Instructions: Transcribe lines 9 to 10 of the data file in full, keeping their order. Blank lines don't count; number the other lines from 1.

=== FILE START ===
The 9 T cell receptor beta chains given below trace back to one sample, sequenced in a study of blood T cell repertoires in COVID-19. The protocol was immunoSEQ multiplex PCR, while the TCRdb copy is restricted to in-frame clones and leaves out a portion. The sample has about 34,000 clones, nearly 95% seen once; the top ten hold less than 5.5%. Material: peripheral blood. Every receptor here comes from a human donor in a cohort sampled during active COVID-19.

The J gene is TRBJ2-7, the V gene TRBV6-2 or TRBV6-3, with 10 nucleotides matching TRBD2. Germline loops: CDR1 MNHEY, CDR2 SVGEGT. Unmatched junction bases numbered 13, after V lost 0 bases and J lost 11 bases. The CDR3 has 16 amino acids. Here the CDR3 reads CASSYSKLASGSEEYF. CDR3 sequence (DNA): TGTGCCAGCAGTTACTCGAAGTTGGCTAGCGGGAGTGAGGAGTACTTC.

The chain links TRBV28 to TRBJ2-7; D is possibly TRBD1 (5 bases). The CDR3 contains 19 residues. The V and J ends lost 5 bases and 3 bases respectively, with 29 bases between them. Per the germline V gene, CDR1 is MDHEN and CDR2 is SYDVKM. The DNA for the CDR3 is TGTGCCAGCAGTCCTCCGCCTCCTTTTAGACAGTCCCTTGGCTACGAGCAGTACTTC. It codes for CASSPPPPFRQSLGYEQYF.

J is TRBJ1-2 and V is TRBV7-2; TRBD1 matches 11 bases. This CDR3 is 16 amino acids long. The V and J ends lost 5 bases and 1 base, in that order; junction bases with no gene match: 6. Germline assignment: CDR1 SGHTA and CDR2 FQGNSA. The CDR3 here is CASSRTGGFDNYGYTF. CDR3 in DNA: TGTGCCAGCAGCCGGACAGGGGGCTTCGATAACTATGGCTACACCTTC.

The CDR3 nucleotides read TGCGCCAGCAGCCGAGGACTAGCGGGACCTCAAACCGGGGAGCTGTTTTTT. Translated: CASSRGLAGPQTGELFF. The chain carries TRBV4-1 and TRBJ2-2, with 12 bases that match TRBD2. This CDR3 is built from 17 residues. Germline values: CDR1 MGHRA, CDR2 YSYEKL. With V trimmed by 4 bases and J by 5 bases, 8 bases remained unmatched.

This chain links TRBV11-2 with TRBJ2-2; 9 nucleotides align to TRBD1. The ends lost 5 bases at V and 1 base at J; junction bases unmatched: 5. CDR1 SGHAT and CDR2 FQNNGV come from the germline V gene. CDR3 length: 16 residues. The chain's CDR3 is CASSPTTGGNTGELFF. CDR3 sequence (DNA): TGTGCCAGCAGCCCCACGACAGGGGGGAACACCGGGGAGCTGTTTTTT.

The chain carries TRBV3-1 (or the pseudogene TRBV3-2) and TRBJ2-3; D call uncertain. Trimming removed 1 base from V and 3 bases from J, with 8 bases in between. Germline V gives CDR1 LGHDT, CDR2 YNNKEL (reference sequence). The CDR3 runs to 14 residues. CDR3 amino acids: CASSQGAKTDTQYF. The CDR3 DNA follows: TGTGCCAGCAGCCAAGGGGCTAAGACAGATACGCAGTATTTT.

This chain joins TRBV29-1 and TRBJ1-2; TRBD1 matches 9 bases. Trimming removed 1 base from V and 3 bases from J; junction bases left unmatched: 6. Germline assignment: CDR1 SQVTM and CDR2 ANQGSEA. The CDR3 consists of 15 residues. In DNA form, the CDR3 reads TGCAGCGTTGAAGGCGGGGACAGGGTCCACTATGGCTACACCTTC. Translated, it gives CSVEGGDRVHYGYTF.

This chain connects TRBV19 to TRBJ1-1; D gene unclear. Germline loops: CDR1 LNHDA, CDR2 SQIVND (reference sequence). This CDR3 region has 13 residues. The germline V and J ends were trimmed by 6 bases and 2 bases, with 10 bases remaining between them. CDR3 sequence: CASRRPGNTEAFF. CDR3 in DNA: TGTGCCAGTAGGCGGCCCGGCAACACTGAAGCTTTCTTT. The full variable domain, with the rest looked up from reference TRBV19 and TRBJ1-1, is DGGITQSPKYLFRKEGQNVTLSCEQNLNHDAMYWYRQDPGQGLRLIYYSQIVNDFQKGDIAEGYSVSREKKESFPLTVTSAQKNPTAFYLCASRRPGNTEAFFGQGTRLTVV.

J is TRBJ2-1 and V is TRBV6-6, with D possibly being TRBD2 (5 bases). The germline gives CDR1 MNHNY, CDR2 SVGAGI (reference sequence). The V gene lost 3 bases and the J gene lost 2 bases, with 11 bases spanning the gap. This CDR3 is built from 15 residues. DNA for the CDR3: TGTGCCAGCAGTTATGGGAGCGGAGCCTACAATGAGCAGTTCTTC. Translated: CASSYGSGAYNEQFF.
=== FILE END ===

This chain connects TRBV19 to TRBJ1-1; D gene unclear. Germline loops: CDR1 LNHDA, CDR2 SQIVND (reference sequence). This CDR3 region has 13 residues. The germline V and J ends were trimmed by 6 bases and 2 bases, with 10 bases remaining between them. CDR3 sequence: CASRRPGNTEAFF. CDR3 in DNA: TGTGCCAGTAGGCGGCCCGGCAACACTGAAGCTTTCTTT. The full variable domain, with the rest looked up from reference TRBV19 and TRBJ1-1, is DGGITQSPKYLFRKEGQNVTLSCEQNLNHDAMYWYRQDPGQGLRLIYYSQIVNDFQKGDIAEGYSVSREKKESFPLTVTSAQKNPTAFYLCASRRPGNTEAFFGQGTRLTVV.

J is TRBJ2-1 and V is TRBV6-6, with D possibly being TRBD2 (5 bases). The germline gives CDR1 MNHNY, CDR2 SVGAGI (reference sequence). The V gene lost 3 bases and the J gene lost 2 bases, with 11 bases spanning the gap. This CDR3 is built from 15 residues. DNA for the CDR3: TGTGCCAGCAGTTATGGGAGCGGAGCCTACAATGAGCAGTTCTTC. Translated: CASSYGSGAYNEQFF.